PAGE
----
– the dark blue dye obtained from the indigo plant
– a color between blue and violet in the spectrum
“the deepest indigo of the horizon”
Indigo is defined as a main color. It’s an official part of the classic rainbow and of the visible color spectrum created by Issac Newton from 1666–72.
Indigo, however, is a mystery.
Originating from the plant indigofera, and originally being used for textiles, the color has been long circulating the globe. The point of contention with the color rests in whether indigo should be it’s own color or an official part of of the color spectrum.
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Indigo, being a color directly between blue and violet, is so close to both colors that it’s often never recognized as indigo. As a result, many believe that indigo was never deserving to be it’s own color group. It’s a common belief that indigo isn’t it’s own color, but is instead just a variation of blue or violet, and should reside in one of those categories.
There is speculation that Newton only included indigo in his original spectrum findings in order to have seven colors, because he believed he needed specifically seven colors for them all to be able to combine and create white. Other’s believe Newton only singled out indigo because Newton was following the age-old pattern of sevens: the seven days of the week, the seven main planets in our solar system, etc.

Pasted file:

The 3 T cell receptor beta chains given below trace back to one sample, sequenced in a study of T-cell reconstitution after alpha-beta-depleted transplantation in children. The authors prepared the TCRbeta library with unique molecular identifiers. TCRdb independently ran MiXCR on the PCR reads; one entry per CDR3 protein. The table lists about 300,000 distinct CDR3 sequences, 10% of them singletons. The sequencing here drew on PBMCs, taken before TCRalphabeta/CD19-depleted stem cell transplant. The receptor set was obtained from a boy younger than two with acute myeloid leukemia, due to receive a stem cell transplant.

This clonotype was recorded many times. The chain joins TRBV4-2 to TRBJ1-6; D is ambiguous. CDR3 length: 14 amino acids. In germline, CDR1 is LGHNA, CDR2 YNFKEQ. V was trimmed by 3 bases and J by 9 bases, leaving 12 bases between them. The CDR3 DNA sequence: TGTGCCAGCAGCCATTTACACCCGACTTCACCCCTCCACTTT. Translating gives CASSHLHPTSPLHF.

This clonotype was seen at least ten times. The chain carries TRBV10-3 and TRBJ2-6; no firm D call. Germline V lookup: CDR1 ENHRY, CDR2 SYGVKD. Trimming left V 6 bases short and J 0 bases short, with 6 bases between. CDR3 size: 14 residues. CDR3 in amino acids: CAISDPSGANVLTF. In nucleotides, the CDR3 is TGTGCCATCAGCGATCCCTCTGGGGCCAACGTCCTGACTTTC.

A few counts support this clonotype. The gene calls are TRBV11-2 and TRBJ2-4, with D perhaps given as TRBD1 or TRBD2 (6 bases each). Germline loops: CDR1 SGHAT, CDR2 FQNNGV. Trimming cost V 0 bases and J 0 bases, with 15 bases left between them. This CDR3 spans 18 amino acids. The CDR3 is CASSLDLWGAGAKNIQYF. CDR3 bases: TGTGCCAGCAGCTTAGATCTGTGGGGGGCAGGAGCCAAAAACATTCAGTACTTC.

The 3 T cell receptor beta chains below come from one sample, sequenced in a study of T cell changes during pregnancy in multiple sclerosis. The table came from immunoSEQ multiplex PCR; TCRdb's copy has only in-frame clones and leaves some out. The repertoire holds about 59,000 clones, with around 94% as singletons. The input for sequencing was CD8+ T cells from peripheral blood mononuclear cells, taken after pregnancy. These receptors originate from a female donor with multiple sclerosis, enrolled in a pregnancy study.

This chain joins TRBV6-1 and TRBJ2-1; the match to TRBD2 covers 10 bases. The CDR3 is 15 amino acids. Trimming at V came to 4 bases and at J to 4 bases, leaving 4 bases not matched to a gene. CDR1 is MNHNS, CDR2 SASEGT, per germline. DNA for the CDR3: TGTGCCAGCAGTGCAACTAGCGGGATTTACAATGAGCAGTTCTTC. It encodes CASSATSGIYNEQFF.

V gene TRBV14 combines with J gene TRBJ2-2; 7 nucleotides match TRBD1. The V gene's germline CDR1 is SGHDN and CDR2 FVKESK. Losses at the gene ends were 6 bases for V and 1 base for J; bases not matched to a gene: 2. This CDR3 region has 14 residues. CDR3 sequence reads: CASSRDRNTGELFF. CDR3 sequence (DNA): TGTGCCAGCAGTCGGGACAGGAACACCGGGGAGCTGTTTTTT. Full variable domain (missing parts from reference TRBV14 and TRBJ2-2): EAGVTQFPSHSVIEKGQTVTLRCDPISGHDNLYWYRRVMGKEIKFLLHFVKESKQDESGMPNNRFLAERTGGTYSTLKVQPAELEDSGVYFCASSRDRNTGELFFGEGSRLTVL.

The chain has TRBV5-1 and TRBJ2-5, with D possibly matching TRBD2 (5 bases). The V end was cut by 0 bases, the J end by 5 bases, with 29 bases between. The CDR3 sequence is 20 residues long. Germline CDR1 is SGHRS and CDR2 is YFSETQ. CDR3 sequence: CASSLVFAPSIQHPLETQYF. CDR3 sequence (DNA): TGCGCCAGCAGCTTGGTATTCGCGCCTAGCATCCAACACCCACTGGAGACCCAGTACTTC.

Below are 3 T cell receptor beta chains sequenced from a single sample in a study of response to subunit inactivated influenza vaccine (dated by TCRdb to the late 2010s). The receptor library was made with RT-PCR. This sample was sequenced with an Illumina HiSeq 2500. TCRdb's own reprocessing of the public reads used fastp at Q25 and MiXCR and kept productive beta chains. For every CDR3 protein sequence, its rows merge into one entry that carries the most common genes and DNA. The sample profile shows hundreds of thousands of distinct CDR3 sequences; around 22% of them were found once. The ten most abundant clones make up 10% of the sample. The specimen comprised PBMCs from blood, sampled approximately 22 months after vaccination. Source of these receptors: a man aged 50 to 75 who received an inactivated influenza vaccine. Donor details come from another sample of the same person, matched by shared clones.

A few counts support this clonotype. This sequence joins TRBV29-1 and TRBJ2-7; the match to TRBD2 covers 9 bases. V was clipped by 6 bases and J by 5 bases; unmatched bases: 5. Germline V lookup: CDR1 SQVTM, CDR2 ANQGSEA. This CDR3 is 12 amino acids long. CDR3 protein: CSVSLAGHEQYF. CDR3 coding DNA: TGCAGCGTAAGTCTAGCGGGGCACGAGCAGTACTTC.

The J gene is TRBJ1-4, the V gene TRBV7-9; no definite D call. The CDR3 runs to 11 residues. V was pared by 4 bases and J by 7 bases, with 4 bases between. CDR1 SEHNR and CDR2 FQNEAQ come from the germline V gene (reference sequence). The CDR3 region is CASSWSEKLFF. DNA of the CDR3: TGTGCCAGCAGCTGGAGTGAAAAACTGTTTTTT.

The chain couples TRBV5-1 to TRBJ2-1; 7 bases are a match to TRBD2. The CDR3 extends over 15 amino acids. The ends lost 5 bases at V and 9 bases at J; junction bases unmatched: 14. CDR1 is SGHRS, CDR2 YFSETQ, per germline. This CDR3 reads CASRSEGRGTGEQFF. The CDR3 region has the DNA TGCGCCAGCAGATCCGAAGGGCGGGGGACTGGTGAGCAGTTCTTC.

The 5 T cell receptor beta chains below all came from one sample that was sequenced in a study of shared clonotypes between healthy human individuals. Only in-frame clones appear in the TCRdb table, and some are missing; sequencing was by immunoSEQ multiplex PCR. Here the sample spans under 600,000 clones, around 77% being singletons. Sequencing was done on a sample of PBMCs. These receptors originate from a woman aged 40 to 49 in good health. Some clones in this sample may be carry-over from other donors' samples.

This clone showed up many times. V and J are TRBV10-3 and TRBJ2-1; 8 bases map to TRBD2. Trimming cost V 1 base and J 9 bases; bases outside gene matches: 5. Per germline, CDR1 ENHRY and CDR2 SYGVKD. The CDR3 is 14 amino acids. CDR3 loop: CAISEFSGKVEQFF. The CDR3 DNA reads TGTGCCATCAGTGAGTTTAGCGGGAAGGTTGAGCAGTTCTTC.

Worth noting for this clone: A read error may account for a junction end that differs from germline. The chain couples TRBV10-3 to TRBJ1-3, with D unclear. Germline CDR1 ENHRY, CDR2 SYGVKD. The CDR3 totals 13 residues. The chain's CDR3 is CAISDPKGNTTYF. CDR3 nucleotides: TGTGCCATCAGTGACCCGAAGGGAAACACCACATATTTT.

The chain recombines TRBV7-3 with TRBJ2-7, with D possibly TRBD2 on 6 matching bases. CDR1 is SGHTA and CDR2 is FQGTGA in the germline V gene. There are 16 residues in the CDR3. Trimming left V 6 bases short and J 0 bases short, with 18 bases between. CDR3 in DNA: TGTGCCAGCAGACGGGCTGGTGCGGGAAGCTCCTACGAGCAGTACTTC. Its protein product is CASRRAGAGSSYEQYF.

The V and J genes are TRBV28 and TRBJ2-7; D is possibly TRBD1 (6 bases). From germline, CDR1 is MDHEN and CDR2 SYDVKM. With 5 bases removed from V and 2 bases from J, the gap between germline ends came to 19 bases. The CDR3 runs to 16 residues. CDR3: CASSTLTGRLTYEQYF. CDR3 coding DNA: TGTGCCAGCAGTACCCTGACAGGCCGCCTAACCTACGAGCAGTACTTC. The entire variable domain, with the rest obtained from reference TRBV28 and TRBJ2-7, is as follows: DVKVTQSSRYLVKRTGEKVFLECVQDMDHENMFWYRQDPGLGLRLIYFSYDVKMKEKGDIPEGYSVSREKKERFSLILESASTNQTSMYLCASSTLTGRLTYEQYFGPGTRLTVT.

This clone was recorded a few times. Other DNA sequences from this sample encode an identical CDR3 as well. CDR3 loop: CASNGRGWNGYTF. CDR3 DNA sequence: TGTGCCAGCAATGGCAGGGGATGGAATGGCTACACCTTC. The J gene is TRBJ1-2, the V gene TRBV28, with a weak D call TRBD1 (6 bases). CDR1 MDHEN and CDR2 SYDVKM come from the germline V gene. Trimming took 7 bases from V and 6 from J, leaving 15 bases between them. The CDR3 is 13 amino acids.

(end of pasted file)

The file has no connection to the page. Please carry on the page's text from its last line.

However, as Newton was a renowned scientist, many believe that he was correct in his findings.
Theories that support Newton include the wavelength of indigo. On the visible color spectrum, each of the seven colors has a specific range of wavelength. Indigo’s rests around 425–445nm. This is a smaller range than other colors. Red, for example, rests at around 625–740nm and green rests at 520–565nm. While there are such colors with a larger range, not all are so large. Yellow rests at 565–590nm, which is only a 25nm span, 5 off from the 20nm span of indigo. These details support the idea that NThe truth is not proven though. Newton’s real intent of including indigo in his original color spectrum is unsure. All that we truly know is that indigo is so similar to blue and violet that it’s hard to distinguish the color from them at all. And as to whether or not it scientifically deserves to be a part of the modern color spectrum? That’s still up to debate.ewton noticed indigo had a large enough wavelength to be it’s own color.